Getty Those diligent followers of improvisational comedy will likely know the names Jessica Chaffin and Jamie Denbo, the Boston-born comedians who have taken to the stage internationally and created and starred in the satirical Ronna and Beverly television series. Speaking to Chaffin and Denbo, who appear in memorable roles in the acclaimed comedy The Heat, we instantly understand how their partnership allowed their careers to blossom: the two play off one another like lifelong friends. Chalking this up to a common language and, even more simply, the ability to make one another laugh, Chaffin and Denbo have a lot to say about comedy in general. With experience in sketch comedy, television, and film — working in cities like Boston, New York, Los Angeles, and London — Chaffin and Denbo are a requisite for any aspiring comic looking to learn all that he or she can about the craft. The pair gave us some insight about their origins and using them to construct a brand of comedy that seems to transcend cultural barriers, about working on director Paul Feig's outstanding Sandra Bullock/Melissa McCarthy buddy cop comedy (which is now available on Blu-ray), and about the rattling conversation that seems to follow movies like The Heat about whether or not women are funny. The discussion will enlighten you. On the beginnings of their partnership and working together in the comedy world… Jessica Chaffin: We both grew up just outside of Boston. I grew up in Newton, Jamie grew up in Swampscott. My grandmother actually lived in the town next to Jamie's, so we were kind of living these parallel childhoods even though we didn't know each other. But we had, basically, all the same kinds of influences and references and knew the same kinds of women. Twenty years later or 15 years later, we both found ourselves in New York doing improv. Jamie did improv in college — Jamie Denbo: Anything that doesn’t involve homework, or memorization. JC: I was the exact opposite. I was doing homework a lot, and not doing comedy. And then we both ended up at the UCB Theater, so that's how we met initially. Jamie got there a year before me, so we weren't always performing together. We'd do special shows together. Actually, one of the shows that we did together — before we started doing Ronna and Beverly, which was several years later — was this show called Wicked F**kin Queeyah, where all the improvisers from Boston would do a show together during the Del Close Marathon. And I would say that's probably where our common language found its first footing. Then we both moved to L.A. around the same time. It was Christmas in L.A., and the guy that was running — the artistic director at the time, Seth Morris, a very talented and funny comedian and actor in his own right — said, "Hey, are you Jews gonna be around?" And we said yes, and he said, "Do you wanna do a show called Kosher Christmas?" So we said, "Let's do something together." We had never done something together, but I think we had admired each other from across the room." In Boston, there's this thing called the Matzo Ball. I think they do it in a lot of major cities. Christmas Eve is like Jewish Valentine's Day. So basically, all the Jews go out that night. Your mother drops you off and hopes you get the number of a pre-med student — a pre-pre-med student, meaning a 16-year-old who may or may not have done very well on his SATs. So what really happens is, you go there and you're like, "I thought I hated all these boys and now I hate them more." Jamie and I both have non-Jewish partners. But I would say that's how we exorcised those demons. [But] where do you put it all? It became Ronna and Beverly. We basically said we wanted to do something that has to do with singles. We ate a tube of cookie dough and talked about it. She was like, "I wanna be this person," and I was like, "I wanna be this person." We decided to basically make fun of these women who had been making us laugh for our entire lives. On transforming their backgrounds into a career in comedy… It's a funny circle. We left Boston to go be performers… and now, all these years later, the things that still make us laugh harder than anything are the people that we grew up around. So, we joke that we play either really high status Jewish mothers or we play scumbags. We were very lucky to get to do that in The Heat. JD: We get to do both with Paul Feig, which is pretty great. JC: He directed our pilot for Showtime in 2009. That's how we met him. We've continued a relationship with him, and he produced our show that we did in England — the Ronna and Beverly show — but also, he put us in The Heat and gave us a forum to do our nonsense. It was great. We had a terrific time. JD: They always say in comedy, the more specific, the more universal. I think what happens when you get really specific about where you're from or who you are, something in that is able to reach people about their own specific quirks, and they just enjoy it for what it is. I say that because we've had such a diverse audience. Specifically for Ronna and Beverly, where we've done Telluride Comedy Festivals year after year, and we've performed all over England and had a television series there. These are not places where you'd think, "Oh, they'll completely understand Boston and Jews." I don't know that they do. But something in it connects with them. And the overbearing matriarch, the judgmental matriarch, the embarrassing matriarch — those are universal. So, when you fill it with your specifics, you're able to surprise them with new jokes. It's been really fun for us to introduce the world to the quirky, quirky, crazy stuff that is very specific to Boston Jews. It's a WASPy kind of Jew. JC: I was going to say… everyone thinks [of] New Yorkers. "That's a Jew." No, there's Southern Jews and Boston Jews and Chicago Jews. There's such a specific thing to each of those… in Boston, actually, people assimilated much more quickly than they did in New York, probably because there were fewer of them. You had to just jump into the stream, whereas in New York there was a bit more of a ghettoization. The Lower East Side, or Brooklyn, or whatever. I'm getting too deep into the etymology of that kind of language. Basically, one [universality] is the matriarchal archetype that Jamie is talking about. But also, ultimately, the reason why these women are so funny to us is because it's the complete lack of self-awareness and self-consciousness about what they do. They feel completely entitled to their opinion at all times, and they feel that everybody should either know it or share it. What we're essentially doing, because we are young people playing old people, is satire. It's happening on two levels. Yeah, it's funny to watch those old women, but we put it through the prism of how we feel about how they behave, or how they treat us, or how racist they are, or whatever it is. That's what it is, I think, that people respond to. On bringing their comedy to film, specifically in The Heat… JC: I think that was always great about it. You work on a huge movie, with a huge budget, and huge movie stars. I actually think this is a real credit to Paul — you could be doing a Funny or Die video for free, or for like 12 bucks, or you could be working on a huge multimillion dollar movie, and the actual act of doing the part, the process, feels very similar. I give credit to Paul, making everybody feel comfortable, and giving you the arena to do what you do best. JD: I also think that it starts on the page. The great thing about The Heat is that it was a great script and it was something in the area of what we do and already connect with. So we were really able to have a blast feeling confident that we could bring what we already knew to the table, and make whatever adjustments we had to make. Driving Sandra Bullock crazy, her character — that's not a situation that we've had onstage. We haven't had the opportunity to make her nuts or intimidate her or try to make her laugh. It was so fun to be able to do that, it really was. Honestly, especially now that I've just seen Gravity, I'm like, "We f**ked with her! That was fun!" JC: I also think shooting in Boston [made] the whole thing so cool. It's the greatest set that you can dress: the entire city. You get to see these characters in their natural habitat. It's this weird "What's real and what's not real?" thing. I think that was super fun and super satisfying. Actually, that's why I think Joey McIntyre is so fabulous in the movie, too. JD: What a doll. JC: He brings such an authenticity to it. JD: He never let that part of him fall by the wayside. That's just who he is. It's something he's proud of. On Paul Feig's understanding of the language of comedy… JD: He's really, really brilliant, and has incredibly confidence in his performers. I don't say that because he just lets everybody run wild. There's a reason he has chosen to work with Melissa McCarthy over and over and over again. Part of that is because he is very confident that when he lets her do what she does, he's going get everything and more. I'm not saying he's not a control freak. It is a controlled environment. But at the same time, he lets people have a certain amount of control, and it makes you a confident performer. It's this great circle of confidence. JC: I remember the first day. The very first thing we shot in the movie was my scene when I come down the stairs. You had Melissa — who is such a formidable talent, and who you admire and adore, and who is boundary-less in how far she'll take something — and Sandra — who is a huge movie star. On the one hand, it's really intimidating. On the other hand, Jamie and I work together all the time and have a common language. All the boys that were on the [set] — Nate Corddry is a really old friend of ours, Joey is a really old friend of ours. Bill [Burr] we met there, but it was immediate. We get each other. So on the one hand, you're totally comfortable, on the other hand, it's terrifying. You never know, when you have a small part, how much you can do — that's one of the things actors don't talk about. You just show up and think everyone is friendly and nice and awesome. When you have a small part, you just want to go and do it and get it done with and not f**k anything up for anybody else. I said to Paul, "I just need to know where the boundaries are. How far can I go? How much time can I take? Just let me know what you want me to do." And he said, "I want you to be yourself. Take it as far as you can." When I was coming down the stairs, he kept being like, "Even slower, even slower." Like, the slowest walk down the stairs that you can possibly do. I don't think I even quite got there. But that was so freeing. And to do such a crazy melee of a scene — Jamie is running out of the car, and we're getting in a fight. We probably did that for three hours. I think that set the pace for the rest of the movie. "Oh, we can totally have fun and play and do our thing!" I think that made it easy for us. On the infamous conversation about women being "not funny"… JD: Blah, blah, blah. You know what? You can quote me. Women aren't funny. They're just not. Everybody wins. There you go. JC: We just think people are either funny or they're not. How do you know? You either f**king laugh or you don't. We don't ever think about being women while we're working. I'm not trying out my new period jokes on Jamie. "I hope that this one lands!" We just crack each other up. Actually, that's the secret to our overall relationship and collaboration. We really make each other laugh. We're not laughing at each other because I'm like, "Oh my God, her boobs are so funny!" when she's running around on stage. No. It's your brain. It either turns somebody on or it doesn't. The rest of it is people that are just, I guess, scared. JD: I agree, except with the caveat that Jessica's boobs are very funny when they are running around onstage. JC: You're right. I apologize. That's something men don't have. Funny boobs. JD: Ha. Suck it, men. You're not as funny as women because your boobs aren't funny. JC: Did your boobs get their own credit in the movie, Adam Carolla? JD: No they did not. Follow @Michael Arbeiter // | Follow @Hollywood_com //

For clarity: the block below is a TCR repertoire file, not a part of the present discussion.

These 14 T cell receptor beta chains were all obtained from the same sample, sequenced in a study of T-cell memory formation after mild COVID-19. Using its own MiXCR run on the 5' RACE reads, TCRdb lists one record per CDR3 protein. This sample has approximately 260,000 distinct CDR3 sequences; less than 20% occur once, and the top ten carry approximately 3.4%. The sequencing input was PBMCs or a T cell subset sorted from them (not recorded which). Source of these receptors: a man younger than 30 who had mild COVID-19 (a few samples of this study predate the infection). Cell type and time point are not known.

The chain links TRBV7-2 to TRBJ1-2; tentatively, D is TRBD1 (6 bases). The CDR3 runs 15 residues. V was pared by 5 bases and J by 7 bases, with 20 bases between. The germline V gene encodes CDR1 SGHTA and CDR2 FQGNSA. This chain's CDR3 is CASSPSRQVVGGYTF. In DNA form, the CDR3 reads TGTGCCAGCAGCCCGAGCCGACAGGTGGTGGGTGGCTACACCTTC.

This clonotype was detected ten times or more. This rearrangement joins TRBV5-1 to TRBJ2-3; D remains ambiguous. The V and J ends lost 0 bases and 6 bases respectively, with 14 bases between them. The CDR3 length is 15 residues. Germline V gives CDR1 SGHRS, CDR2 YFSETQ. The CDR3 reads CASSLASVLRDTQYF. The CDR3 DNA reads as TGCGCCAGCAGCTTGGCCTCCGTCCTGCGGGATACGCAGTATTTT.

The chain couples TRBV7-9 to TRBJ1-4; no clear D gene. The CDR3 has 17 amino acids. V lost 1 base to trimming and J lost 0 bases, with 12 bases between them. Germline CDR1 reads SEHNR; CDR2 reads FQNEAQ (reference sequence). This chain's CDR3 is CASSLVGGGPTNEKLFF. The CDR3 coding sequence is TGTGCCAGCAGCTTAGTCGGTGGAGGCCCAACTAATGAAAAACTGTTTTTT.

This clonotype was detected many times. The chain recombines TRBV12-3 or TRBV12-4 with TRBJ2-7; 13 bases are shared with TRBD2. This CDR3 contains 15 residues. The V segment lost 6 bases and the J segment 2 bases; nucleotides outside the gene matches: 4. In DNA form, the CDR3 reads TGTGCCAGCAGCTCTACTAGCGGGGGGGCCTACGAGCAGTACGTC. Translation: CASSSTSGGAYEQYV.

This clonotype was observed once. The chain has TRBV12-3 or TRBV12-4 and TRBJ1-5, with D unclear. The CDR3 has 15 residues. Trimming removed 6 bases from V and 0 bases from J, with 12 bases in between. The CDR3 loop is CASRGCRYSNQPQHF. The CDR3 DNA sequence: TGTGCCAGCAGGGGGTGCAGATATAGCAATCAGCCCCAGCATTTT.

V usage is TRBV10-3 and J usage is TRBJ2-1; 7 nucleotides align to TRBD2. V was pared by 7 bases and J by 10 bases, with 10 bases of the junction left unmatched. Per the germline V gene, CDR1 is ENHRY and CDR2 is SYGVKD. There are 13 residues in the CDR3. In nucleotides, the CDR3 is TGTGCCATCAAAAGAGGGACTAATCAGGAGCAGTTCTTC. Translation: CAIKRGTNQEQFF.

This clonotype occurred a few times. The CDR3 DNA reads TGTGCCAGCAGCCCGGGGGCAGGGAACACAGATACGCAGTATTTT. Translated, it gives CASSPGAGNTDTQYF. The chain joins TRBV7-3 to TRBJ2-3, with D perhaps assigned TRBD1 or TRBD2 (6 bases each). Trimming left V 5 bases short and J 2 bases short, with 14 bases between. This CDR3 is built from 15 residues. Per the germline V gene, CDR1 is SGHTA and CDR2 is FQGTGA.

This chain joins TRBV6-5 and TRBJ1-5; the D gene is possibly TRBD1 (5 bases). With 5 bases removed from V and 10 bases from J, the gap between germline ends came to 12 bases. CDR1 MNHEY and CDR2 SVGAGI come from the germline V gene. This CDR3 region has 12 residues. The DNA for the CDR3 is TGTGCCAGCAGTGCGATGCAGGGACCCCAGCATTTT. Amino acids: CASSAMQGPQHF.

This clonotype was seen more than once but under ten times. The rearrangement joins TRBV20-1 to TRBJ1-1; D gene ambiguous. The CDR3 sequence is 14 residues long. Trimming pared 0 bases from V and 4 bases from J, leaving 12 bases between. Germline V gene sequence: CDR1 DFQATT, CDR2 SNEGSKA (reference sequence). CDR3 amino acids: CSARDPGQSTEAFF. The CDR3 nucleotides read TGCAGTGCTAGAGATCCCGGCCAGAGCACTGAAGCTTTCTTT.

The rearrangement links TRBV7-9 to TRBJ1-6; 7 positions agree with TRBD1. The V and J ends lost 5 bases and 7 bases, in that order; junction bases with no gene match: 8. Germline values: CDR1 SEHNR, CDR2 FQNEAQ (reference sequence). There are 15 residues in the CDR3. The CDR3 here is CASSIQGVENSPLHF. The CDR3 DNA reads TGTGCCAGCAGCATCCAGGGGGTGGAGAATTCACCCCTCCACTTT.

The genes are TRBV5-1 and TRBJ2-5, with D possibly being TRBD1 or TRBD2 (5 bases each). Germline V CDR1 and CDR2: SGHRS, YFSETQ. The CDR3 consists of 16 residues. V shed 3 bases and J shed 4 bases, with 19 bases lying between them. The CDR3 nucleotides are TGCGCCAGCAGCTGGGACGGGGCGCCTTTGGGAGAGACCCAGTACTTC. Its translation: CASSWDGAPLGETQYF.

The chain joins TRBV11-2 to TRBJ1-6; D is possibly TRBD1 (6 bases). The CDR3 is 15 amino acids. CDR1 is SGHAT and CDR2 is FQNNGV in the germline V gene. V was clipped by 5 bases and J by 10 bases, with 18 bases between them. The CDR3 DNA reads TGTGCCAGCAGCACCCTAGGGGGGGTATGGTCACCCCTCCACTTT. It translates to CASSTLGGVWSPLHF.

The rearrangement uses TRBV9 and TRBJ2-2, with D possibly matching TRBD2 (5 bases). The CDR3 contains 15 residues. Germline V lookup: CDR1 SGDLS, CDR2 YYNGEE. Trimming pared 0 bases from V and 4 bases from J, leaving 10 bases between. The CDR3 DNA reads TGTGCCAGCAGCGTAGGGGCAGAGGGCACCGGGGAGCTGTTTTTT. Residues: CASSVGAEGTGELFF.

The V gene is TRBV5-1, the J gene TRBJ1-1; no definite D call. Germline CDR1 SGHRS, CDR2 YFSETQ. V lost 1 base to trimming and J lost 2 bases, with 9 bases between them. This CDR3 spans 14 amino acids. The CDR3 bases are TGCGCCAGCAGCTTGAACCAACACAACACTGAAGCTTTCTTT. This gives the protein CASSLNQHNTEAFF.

• Review: '12 Years a Slave' Is an Unbelievably Powerful and Human Story of Tragedy and Hope Alike